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Native to arid areas in South and Southeast Asia, Acacia leucophloea syn. Mimosa leucophloea is easily identified by its white bark and large wide spreading limbs. It is most often utilized as shade for livestock and as a source of dry-season fodder.
Growing well on alluvial or infertile soils, A. Currently, it is not commonly planted for this purpose. Common names for this species often refer to its light color; white-bark acacia English , safed kikkar Hindi , safed babul Bengali , goira Oriya , sarai, velvelam Tamil. Other common names include pilang and besok Indonesian. Botany Acacia leucophloea Roxb.
Leguminosae Mimosoideae is a large thorny tree attaining heights of 35 m and diameters at breast height dbh of cm Nielsen , Heyne It may be deciduous. Mature trees become less thorny and can live to be years old. Trunks are stout, dividing into several large diameter branches. Open-grown specimens have a characteristic wide umbrella-like crown. In India, the trunk is often crooked Troup , but reported as straight in Indonesia Heyne Generally, the bark is white to yellowish gray, smooth and exfoliates in long strips.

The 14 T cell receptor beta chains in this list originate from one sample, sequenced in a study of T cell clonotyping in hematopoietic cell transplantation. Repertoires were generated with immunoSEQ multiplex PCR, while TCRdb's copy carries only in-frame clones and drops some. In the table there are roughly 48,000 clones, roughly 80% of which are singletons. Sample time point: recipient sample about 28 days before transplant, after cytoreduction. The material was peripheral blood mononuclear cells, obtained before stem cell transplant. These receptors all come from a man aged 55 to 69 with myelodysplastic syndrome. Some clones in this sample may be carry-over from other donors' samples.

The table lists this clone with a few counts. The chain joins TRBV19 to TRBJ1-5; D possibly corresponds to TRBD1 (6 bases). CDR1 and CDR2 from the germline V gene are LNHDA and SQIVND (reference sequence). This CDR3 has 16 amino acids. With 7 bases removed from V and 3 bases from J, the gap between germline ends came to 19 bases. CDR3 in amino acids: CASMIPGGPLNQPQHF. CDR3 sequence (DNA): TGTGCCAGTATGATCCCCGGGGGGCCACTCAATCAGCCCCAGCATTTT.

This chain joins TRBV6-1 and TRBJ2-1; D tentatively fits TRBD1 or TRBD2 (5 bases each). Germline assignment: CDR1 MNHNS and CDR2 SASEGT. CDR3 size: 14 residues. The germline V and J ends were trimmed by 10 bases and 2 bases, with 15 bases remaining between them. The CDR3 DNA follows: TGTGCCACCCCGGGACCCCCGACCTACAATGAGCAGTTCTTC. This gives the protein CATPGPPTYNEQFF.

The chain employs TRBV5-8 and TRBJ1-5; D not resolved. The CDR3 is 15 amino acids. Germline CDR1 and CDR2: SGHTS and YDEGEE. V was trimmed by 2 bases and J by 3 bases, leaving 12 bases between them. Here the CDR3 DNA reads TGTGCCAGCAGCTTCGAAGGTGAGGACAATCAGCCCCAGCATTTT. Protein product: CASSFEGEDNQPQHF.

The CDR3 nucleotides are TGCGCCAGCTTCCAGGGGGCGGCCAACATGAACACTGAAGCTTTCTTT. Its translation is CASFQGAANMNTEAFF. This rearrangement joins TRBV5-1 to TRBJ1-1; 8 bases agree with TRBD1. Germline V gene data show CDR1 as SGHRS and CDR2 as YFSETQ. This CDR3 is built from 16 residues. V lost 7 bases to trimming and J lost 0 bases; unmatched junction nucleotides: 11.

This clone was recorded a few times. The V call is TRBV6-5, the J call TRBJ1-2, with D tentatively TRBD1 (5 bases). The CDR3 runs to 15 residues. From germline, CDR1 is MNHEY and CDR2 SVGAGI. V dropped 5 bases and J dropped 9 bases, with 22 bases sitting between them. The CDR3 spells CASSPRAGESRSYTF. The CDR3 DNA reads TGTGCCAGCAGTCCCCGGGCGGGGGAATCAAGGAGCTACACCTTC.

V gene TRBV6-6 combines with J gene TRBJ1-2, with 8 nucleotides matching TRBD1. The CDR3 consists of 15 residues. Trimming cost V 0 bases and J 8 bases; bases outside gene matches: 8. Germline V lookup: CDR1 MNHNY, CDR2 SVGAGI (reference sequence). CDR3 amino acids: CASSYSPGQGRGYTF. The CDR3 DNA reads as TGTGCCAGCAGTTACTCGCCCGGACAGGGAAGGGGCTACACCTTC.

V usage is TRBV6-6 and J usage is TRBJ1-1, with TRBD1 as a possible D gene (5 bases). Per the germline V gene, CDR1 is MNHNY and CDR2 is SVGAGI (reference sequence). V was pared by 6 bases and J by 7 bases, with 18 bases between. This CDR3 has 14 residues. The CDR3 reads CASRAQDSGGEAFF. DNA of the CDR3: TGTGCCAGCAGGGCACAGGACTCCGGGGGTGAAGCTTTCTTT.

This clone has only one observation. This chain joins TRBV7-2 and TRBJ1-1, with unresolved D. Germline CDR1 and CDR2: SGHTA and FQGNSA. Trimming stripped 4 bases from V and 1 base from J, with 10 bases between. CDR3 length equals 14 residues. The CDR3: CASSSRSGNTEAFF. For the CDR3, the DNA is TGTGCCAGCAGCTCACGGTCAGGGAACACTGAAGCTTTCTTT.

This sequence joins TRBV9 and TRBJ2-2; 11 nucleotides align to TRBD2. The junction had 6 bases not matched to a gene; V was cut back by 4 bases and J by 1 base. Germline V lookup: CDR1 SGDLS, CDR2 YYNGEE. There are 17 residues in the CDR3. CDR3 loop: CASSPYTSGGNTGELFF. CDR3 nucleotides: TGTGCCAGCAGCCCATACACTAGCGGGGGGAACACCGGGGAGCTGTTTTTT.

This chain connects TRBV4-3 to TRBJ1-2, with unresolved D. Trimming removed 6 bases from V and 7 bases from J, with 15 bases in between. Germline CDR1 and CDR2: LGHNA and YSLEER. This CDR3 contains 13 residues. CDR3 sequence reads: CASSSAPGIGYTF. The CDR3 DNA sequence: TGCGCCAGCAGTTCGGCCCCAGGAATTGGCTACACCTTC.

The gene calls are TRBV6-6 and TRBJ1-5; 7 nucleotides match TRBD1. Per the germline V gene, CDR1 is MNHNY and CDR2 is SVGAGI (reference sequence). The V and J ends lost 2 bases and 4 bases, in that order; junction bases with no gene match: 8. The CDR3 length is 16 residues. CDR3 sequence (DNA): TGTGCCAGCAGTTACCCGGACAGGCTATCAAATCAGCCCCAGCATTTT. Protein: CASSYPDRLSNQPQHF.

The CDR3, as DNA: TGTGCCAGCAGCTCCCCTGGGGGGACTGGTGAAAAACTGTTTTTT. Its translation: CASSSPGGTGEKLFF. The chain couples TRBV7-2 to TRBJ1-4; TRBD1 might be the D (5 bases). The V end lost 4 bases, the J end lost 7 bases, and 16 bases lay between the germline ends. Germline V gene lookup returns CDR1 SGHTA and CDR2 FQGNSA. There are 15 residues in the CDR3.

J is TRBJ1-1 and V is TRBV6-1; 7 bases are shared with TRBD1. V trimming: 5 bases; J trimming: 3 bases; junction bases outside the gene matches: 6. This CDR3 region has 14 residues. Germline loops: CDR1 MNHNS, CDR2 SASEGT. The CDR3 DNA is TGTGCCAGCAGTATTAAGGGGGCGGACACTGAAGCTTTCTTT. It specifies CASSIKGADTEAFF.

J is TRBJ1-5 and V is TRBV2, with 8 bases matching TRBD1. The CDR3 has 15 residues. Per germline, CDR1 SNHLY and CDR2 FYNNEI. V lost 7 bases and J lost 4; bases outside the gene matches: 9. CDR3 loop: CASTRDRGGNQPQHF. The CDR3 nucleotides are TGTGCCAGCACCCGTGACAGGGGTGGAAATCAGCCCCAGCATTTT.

On old trees, the bark becomes black and rough Troup , Heyne In harsh environments and on poor soils this species remains a shrub or small malformed tree. The feathery green foliage offers a strong contrast to the light-colored bark. Leaves are bipinnately compound having pairs of leaflets. Circular glands are found on the rachis below the junction of paired-pinnae Nielsen , Troup Spines, mm long, occur at the base of leaves.
The leaves may fall during the cold or dry seasons and regrow with the rains. The conspicuous flowers are light-yellow to cream in color and are borne in abundance during the rainy season. The pods are yellow, green or brown in color, flat and fairly straight. Pods should be collected before they split and disperse their seed. Ecology Acacia leucophloea is a component of dry-forests, savannas, bush woodlands, and desert ecosystems from sea level to elevations of m. Acacia leucophloea is common on sands, infertile rocky soils, limestone soils, organic clays and alluvial areas.